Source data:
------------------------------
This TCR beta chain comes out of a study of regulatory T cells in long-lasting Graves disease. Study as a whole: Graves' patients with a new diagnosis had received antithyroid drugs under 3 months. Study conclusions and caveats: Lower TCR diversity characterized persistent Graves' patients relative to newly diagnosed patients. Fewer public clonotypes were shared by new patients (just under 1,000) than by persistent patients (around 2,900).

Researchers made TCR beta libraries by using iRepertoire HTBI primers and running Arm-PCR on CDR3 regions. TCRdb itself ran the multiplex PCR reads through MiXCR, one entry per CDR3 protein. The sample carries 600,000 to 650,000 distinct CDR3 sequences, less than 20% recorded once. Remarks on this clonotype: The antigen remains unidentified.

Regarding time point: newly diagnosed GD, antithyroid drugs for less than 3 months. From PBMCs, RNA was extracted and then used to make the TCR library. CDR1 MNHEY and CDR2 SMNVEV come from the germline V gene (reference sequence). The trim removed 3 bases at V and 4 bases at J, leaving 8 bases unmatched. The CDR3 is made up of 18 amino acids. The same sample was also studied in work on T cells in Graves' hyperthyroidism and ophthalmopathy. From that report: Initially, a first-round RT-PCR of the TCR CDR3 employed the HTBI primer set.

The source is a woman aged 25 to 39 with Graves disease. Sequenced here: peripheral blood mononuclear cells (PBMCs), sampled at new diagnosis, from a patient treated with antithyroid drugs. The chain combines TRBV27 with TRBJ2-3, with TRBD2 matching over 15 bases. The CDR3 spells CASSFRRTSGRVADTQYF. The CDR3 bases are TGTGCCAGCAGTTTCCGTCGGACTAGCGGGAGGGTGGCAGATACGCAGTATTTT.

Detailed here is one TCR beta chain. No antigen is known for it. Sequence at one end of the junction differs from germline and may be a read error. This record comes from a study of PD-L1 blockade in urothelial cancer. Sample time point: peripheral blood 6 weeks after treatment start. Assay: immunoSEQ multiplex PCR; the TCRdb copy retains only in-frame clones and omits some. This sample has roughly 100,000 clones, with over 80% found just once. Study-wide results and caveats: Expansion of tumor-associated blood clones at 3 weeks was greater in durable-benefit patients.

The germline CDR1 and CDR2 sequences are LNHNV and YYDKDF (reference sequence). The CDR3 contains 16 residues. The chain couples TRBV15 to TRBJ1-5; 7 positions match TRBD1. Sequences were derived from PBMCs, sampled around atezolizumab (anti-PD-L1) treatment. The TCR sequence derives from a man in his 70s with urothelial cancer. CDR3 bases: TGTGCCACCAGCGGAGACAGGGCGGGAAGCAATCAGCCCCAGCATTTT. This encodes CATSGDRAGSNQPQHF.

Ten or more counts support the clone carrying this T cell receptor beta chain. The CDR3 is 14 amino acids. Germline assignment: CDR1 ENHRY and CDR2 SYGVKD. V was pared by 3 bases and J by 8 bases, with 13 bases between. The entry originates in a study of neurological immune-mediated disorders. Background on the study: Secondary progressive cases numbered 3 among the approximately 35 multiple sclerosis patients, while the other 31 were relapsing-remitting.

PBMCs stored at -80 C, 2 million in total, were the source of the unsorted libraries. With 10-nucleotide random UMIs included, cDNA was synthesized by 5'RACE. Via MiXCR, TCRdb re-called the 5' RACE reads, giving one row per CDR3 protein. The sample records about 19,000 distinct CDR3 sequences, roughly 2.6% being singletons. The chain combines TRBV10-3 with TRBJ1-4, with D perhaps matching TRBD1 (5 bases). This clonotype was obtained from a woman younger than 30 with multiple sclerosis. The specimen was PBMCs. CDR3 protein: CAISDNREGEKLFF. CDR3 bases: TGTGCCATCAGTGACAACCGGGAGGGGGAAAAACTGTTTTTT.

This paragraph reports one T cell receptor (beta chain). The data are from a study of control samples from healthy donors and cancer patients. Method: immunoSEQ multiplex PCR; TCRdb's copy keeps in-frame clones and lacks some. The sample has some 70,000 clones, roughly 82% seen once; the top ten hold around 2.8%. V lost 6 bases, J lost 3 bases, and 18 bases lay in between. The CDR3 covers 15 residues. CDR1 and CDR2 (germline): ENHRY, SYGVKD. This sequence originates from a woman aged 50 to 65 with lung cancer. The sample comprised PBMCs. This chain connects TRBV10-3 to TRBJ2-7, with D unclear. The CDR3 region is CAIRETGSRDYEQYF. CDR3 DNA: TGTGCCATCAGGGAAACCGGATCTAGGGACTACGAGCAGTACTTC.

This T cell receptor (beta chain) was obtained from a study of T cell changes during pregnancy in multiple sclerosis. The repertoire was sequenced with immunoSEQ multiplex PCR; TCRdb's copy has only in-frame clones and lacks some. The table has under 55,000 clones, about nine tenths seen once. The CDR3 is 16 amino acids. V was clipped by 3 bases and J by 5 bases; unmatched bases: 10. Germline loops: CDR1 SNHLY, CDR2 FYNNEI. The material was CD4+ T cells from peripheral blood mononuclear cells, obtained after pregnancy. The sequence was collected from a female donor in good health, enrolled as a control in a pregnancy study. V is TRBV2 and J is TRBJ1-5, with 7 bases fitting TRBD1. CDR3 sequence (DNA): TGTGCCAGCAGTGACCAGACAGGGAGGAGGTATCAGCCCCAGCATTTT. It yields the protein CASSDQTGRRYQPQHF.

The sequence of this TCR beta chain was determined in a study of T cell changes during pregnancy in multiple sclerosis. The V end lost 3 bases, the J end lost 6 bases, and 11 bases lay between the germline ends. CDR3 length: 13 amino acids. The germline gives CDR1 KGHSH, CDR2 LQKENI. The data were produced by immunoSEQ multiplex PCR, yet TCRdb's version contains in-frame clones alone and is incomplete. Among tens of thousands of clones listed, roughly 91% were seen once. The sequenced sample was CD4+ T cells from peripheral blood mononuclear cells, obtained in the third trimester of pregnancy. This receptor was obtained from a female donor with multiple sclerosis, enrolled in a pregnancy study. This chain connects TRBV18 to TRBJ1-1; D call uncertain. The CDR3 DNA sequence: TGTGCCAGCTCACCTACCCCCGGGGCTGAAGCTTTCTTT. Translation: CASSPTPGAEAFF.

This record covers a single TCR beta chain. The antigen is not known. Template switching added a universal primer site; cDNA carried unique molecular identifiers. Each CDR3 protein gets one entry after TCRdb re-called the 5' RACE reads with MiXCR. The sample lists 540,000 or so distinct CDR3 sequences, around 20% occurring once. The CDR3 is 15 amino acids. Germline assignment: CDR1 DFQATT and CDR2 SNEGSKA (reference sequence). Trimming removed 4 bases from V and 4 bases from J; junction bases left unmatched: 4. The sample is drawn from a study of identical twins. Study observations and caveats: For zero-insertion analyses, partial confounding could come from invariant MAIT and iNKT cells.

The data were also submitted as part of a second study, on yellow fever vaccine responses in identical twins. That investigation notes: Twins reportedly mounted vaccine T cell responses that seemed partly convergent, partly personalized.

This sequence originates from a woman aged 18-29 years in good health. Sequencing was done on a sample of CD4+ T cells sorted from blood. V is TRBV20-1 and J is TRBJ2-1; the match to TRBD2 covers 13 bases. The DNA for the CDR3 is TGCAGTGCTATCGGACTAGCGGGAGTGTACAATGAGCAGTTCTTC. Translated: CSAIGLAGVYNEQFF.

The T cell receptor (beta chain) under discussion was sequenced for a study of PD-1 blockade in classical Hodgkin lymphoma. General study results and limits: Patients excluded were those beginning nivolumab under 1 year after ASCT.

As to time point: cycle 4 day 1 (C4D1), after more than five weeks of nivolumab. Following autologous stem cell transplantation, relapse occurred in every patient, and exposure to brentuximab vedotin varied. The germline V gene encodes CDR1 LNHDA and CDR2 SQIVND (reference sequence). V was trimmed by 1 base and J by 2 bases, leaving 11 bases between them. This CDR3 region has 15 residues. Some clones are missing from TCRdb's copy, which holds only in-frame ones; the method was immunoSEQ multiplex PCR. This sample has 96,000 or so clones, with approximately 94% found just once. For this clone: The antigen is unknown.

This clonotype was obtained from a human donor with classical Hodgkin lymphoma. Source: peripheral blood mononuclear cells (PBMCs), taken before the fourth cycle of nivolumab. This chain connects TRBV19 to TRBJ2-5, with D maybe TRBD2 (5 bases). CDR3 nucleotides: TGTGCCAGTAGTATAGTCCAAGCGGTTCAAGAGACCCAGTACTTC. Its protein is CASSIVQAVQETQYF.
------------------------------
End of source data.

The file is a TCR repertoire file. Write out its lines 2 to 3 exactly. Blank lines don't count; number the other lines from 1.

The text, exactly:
Researchers made TCR beta libraries by using iRepertoire HTBI primers and running Arm-PCR on CDR3 regions. TCRdb itself ran the multiplex PCR reads through MiXCR, one entry per CDR3 protein. The sample carries 600,000 to 650,000 distinct CDR3 sequences, less than 20% recorded once. Remarks on this clonotype: The antigen remains unidentified.

Regarding time point: newly diagnosed GD, antithyroid drugs for less than 3 months. From PBMCs, RNA was extracted and then used to make the TCR library. CDR1 MNHEY and CDR2 SMNVEV come from the germline V gene (reference sequence). The trim removed 3 bases at V and 4 bases at J, leaving 8 bases unmatched. The CDR3 is made up of 18 amino acids. The same sample was also studied in work on T cells in Graves' hyperthyroidism and ophthalmopathy. From that report: Initially, a first-round RT-PCR of the TCR CDR3 employed the HTBI primer set.